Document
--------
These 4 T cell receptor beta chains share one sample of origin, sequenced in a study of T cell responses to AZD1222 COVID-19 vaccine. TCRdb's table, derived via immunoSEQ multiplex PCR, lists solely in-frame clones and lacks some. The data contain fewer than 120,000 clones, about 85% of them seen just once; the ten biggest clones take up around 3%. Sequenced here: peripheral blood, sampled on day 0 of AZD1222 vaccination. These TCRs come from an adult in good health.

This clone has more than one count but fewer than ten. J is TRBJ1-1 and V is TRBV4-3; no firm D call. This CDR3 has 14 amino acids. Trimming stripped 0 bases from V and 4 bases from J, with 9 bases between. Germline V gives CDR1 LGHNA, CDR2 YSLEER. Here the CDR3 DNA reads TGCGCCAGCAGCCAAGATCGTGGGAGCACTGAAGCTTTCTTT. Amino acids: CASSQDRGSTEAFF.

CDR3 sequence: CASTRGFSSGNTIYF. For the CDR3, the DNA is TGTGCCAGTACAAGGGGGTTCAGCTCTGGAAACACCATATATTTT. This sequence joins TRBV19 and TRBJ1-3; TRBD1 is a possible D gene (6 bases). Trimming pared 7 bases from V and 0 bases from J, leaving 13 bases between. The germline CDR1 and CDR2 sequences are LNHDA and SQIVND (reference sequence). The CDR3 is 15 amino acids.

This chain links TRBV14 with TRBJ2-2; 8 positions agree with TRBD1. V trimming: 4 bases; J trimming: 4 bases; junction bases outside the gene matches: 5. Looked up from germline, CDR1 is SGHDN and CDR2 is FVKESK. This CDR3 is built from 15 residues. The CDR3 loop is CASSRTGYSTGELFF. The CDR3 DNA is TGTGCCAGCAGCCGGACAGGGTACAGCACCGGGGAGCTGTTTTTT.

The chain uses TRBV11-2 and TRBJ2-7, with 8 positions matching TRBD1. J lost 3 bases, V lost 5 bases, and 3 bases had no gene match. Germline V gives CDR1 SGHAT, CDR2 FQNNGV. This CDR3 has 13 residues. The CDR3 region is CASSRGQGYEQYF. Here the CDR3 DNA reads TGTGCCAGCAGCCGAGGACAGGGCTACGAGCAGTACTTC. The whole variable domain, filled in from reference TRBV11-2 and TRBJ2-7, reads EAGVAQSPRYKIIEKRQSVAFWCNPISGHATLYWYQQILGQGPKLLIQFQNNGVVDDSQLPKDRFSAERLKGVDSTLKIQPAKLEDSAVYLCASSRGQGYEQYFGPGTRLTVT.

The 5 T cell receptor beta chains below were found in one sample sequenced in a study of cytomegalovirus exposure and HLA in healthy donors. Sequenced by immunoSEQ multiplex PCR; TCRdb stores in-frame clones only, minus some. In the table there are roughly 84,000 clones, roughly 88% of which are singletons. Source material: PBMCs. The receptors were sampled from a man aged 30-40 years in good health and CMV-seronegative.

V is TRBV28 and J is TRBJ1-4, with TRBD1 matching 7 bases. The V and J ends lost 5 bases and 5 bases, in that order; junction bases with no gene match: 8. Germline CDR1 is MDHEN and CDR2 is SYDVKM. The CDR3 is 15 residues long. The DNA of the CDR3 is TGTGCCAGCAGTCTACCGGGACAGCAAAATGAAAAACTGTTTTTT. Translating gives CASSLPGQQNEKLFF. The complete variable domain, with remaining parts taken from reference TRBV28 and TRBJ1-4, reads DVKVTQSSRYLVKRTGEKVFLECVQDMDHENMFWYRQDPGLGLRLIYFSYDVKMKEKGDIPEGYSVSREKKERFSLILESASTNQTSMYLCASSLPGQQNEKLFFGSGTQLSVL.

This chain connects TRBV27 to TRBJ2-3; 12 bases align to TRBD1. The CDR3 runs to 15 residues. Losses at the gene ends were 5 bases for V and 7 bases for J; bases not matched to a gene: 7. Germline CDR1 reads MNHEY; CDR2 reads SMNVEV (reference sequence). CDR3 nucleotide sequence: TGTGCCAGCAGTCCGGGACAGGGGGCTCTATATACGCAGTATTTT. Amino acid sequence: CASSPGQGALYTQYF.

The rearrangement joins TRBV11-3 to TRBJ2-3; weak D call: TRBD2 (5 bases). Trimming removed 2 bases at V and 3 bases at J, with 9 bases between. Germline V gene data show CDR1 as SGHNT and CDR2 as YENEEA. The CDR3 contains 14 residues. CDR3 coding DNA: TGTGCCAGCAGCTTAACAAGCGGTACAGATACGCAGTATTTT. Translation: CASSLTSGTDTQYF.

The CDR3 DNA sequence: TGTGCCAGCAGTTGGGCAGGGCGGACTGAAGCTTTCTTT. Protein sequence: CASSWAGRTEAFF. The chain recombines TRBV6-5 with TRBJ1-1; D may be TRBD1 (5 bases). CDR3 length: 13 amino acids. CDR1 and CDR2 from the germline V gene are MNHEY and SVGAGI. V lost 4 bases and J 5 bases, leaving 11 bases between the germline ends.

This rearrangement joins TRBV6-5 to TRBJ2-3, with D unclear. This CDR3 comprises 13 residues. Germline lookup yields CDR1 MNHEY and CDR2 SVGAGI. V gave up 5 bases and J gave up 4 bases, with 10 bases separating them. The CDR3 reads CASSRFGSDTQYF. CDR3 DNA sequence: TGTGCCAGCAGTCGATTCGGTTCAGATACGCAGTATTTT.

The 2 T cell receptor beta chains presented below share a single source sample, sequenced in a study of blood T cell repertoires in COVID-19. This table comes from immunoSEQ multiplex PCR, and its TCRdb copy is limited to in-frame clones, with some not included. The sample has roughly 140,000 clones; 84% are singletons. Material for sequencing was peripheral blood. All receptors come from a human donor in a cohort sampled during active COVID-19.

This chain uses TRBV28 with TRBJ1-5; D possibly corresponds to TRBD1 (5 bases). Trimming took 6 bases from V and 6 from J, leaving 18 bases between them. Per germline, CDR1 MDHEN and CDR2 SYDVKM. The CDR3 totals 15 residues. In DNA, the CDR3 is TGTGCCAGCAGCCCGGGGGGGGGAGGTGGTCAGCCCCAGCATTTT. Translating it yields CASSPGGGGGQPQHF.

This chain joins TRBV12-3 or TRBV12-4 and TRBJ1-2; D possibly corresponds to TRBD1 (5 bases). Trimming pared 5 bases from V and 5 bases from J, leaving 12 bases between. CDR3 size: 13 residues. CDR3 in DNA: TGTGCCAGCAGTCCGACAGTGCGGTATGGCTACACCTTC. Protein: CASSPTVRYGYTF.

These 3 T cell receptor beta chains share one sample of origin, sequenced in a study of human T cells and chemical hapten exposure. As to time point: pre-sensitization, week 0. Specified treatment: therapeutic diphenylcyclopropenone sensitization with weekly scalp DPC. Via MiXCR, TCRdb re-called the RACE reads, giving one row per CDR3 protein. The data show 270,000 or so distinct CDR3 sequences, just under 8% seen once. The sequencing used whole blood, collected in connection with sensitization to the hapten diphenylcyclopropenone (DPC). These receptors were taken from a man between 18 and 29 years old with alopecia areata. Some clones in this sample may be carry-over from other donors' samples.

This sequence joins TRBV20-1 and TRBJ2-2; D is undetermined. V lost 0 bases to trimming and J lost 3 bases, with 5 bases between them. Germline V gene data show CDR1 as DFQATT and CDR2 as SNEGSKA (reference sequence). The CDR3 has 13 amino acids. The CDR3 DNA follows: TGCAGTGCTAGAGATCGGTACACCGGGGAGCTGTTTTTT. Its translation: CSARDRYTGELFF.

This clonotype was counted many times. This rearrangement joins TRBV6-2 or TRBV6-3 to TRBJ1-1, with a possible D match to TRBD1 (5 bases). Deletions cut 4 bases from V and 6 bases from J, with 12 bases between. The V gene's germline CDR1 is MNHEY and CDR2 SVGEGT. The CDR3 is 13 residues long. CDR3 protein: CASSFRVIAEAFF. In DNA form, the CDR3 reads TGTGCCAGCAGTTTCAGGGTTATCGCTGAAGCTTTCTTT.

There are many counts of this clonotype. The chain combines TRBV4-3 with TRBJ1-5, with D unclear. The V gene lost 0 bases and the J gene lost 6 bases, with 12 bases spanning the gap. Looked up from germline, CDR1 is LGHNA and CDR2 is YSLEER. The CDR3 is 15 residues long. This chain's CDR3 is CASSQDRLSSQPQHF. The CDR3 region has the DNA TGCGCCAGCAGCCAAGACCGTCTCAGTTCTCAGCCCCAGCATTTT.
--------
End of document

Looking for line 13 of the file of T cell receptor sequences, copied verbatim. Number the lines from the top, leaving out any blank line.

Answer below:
This chain uses TRBV28 with TRBJ1-5; D possibly corresponds to TRBD1 (5 bases). Trimming took 6 bases from V and 6 from J, leaving 18 bases between them. Per germline, CDR1 MDHEN and CDR2 SYDVKM. The CDR3 totals 15 residues. In DNA, the CDR3 is TGTGCCAGCAGCCCGGGGGGGGGAGGTGGTCAGCCCCAGCATTTT. Translating it yields CASSPGGGGGQPQHF.